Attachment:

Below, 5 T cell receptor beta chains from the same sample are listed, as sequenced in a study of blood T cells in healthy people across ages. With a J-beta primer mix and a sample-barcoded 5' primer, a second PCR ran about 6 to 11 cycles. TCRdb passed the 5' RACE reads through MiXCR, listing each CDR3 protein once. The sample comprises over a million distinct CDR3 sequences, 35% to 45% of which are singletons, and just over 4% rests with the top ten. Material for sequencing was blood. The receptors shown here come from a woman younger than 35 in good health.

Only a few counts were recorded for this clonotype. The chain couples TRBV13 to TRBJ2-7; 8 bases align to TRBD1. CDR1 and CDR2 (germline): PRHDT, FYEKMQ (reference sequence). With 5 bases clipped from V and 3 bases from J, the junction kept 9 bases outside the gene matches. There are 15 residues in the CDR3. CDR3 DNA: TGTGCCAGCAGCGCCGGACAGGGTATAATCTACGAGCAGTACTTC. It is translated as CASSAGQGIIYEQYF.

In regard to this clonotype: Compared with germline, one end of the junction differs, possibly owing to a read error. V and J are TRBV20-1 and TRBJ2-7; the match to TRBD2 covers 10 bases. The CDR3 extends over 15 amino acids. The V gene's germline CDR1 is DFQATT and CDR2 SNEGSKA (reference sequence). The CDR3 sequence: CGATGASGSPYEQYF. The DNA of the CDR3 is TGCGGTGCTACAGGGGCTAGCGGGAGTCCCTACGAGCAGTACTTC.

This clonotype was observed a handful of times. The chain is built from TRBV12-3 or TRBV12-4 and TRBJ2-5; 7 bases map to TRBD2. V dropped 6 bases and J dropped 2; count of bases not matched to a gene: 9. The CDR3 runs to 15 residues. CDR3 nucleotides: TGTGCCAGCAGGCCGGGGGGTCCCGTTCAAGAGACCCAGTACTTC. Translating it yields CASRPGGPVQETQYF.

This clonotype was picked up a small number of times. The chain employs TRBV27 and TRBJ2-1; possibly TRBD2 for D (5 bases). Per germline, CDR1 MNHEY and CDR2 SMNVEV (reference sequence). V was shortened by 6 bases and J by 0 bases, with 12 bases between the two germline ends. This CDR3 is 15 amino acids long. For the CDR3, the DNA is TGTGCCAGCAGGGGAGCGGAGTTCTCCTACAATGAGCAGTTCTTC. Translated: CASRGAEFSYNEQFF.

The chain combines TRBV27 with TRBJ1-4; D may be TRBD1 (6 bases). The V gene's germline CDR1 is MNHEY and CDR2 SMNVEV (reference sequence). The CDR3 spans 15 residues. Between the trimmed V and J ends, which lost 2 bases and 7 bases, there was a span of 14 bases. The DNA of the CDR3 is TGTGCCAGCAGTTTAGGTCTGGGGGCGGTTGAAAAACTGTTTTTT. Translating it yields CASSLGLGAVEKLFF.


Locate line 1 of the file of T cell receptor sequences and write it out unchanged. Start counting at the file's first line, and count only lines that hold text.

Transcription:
Below, 5 T cell receptor beta chains from the same sample are listed, as sequenced in a study of blood T cells in healthy people across ages. With a J-beta primer mix and a sample-barcoded 5' primer, a second PCR ran about 6 to 11 cycles. TCRdb passed the 5' RACE reads through MiXCR, listing each CDR3 protein once. The sample comprises over a million distinct CDR3 sequences, 35% to 45% of which are singletons, and just over 4% rests with the top ten. Material for sequencing was blood. The receptors shown here come from a woman younger than 35 in good health.